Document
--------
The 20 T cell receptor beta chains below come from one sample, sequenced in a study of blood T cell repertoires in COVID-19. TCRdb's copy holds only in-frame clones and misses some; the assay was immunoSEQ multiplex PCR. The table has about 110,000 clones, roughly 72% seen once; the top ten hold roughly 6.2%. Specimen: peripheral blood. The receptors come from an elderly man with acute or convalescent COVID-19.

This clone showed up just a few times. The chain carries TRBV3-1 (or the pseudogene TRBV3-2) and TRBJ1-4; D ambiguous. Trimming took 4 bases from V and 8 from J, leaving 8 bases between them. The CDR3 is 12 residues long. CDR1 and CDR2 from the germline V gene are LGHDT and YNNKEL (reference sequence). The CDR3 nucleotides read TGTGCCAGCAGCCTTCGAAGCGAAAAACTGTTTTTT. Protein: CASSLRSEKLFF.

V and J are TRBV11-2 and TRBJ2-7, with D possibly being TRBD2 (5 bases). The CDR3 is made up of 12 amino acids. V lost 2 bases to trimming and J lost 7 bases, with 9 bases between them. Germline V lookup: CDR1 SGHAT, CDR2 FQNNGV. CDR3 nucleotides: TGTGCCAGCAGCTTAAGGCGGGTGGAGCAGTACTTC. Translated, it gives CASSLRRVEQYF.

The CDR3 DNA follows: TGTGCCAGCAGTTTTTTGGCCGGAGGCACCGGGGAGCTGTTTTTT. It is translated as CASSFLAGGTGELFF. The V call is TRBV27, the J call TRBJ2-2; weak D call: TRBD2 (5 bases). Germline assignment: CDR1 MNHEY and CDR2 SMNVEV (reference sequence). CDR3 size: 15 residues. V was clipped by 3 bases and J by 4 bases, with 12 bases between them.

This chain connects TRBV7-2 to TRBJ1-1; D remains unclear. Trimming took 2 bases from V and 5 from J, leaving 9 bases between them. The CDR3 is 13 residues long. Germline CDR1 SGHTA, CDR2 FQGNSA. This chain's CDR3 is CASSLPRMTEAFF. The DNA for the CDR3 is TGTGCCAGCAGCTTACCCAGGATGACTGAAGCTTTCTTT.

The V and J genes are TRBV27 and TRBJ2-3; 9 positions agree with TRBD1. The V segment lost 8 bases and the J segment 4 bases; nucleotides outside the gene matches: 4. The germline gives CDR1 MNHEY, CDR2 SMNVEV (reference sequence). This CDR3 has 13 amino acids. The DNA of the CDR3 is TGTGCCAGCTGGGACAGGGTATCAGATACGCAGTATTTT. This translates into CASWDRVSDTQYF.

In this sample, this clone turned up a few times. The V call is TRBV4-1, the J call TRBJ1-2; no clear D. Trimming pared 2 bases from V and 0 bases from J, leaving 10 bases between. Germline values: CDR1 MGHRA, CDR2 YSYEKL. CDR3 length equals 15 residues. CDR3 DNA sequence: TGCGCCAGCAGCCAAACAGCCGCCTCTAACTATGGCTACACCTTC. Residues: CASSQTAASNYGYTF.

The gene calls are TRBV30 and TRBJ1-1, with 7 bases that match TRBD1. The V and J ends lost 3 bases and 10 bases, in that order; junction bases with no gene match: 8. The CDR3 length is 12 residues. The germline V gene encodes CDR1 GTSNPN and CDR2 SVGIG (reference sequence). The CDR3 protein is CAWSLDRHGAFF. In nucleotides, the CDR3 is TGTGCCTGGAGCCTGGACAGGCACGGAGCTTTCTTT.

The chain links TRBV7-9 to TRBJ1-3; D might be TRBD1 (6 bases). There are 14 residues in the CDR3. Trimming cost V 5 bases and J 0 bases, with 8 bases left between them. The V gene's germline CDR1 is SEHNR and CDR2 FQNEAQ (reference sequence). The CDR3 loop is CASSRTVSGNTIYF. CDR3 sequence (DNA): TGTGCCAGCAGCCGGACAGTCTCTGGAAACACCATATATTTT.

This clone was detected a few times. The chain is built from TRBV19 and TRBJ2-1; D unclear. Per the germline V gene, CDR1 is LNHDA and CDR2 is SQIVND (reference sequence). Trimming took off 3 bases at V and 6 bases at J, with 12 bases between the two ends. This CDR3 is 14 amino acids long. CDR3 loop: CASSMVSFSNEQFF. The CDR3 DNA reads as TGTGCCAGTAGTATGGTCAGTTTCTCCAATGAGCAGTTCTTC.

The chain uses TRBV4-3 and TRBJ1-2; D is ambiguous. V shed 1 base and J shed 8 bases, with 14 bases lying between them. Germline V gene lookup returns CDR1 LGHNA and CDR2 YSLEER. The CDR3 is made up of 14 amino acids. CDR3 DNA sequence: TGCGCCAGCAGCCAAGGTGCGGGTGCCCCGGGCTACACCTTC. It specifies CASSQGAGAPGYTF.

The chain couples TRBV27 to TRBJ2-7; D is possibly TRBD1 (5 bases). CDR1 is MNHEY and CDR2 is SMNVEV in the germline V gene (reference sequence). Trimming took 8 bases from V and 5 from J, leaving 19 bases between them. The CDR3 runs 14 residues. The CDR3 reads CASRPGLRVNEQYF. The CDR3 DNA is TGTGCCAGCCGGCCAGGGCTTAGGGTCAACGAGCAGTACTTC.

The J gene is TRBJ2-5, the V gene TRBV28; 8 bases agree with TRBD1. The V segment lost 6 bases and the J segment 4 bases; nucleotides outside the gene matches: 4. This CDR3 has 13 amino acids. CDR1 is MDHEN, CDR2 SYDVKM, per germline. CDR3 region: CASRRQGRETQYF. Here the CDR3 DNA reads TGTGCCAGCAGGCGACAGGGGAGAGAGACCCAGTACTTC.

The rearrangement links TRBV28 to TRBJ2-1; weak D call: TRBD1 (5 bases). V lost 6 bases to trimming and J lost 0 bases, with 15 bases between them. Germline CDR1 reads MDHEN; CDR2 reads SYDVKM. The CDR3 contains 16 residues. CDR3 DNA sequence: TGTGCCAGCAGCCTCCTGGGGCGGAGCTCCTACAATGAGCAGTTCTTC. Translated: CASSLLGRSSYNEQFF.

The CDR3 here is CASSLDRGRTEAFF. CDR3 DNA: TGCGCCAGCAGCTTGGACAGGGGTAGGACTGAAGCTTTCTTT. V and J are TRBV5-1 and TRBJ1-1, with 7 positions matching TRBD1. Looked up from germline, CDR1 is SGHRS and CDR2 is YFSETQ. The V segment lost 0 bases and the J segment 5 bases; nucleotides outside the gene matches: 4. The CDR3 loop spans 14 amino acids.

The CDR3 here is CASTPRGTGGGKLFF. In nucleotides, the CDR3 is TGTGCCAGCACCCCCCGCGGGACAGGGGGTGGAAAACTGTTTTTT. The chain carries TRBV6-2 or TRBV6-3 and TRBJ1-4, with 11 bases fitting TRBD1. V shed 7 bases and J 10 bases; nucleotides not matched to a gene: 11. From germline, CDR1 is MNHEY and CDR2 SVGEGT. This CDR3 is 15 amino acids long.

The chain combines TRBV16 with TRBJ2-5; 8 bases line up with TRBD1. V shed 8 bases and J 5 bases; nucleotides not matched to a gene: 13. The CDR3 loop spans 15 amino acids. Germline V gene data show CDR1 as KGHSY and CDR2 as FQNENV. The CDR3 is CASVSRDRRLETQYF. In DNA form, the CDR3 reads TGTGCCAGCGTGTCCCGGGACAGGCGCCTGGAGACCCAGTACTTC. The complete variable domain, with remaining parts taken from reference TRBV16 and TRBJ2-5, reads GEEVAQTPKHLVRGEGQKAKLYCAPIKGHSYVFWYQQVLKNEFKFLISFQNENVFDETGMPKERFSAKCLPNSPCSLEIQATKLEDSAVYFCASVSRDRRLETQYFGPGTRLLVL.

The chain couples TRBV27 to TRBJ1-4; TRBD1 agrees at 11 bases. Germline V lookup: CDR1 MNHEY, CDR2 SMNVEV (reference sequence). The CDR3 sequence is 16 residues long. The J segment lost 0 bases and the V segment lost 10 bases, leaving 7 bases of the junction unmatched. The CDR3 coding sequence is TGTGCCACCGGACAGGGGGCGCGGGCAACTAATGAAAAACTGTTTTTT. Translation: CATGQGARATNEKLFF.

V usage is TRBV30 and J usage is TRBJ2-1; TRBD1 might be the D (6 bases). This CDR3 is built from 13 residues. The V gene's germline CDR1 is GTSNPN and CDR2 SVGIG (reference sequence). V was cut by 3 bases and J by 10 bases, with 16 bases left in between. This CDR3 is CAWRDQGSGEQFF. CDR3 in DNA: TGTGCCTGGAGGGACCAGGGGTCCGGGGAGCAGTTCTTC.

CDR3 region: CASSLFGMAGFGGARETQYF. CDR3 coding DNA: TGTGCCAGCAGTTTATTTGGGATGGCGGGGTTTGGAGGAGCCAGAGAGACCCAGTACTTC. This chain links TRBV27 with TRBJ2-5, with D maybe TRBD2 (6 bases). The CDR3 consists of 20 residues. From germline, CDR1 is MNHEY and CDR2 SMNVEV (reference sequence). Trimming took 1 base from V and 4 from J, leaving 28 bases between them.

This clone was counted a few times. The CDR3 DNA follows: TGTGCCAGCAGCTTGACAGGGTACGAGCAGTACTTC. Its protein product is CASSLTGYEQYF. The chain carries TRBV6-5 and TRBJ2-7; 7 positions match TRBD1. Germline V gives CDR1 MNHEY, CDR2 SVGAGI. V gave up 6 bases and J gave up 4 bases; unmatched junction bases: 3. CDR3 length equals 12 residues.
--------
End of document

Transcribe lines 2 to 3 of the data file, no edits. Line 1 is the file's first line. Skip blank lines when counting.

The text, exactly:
This clone showed up just a few times. The chain carries TRBV3-1 (or the pseudogene TRBV3-2) and TRBJ1-4; D ambiguous. Trimming took 4 bases from V and 8 from J, leaving 8 bases between them. The CDR3 is 12 residues long. CDR1 and CDR2 from the germline V gene are LGHDT and YNNKEL (reference sequence). The CDR3 nucleotides read TGTGCCAGCAGCCTTCGAAGCGAAAAACTGTTTTTT. Protein: CASSLRSEKLFF.

V and J are TRBV11-2 and TRBJ2-7, with D possibly being TRBD2 (5 bases). The CDR3 is made up of 12 amino acids. V lost 2 bases to trimming and J lost 7 bases, with 9 bases between them. Germline V lookup: CDR1 SGHAT, CDR2 FQNNGV. CDR3 nucleotides: TGTGCCAGCAGCTTAAGGCGGGTGGAGCAGTACTTC. Translated, it gives CASSLRRVEQYF.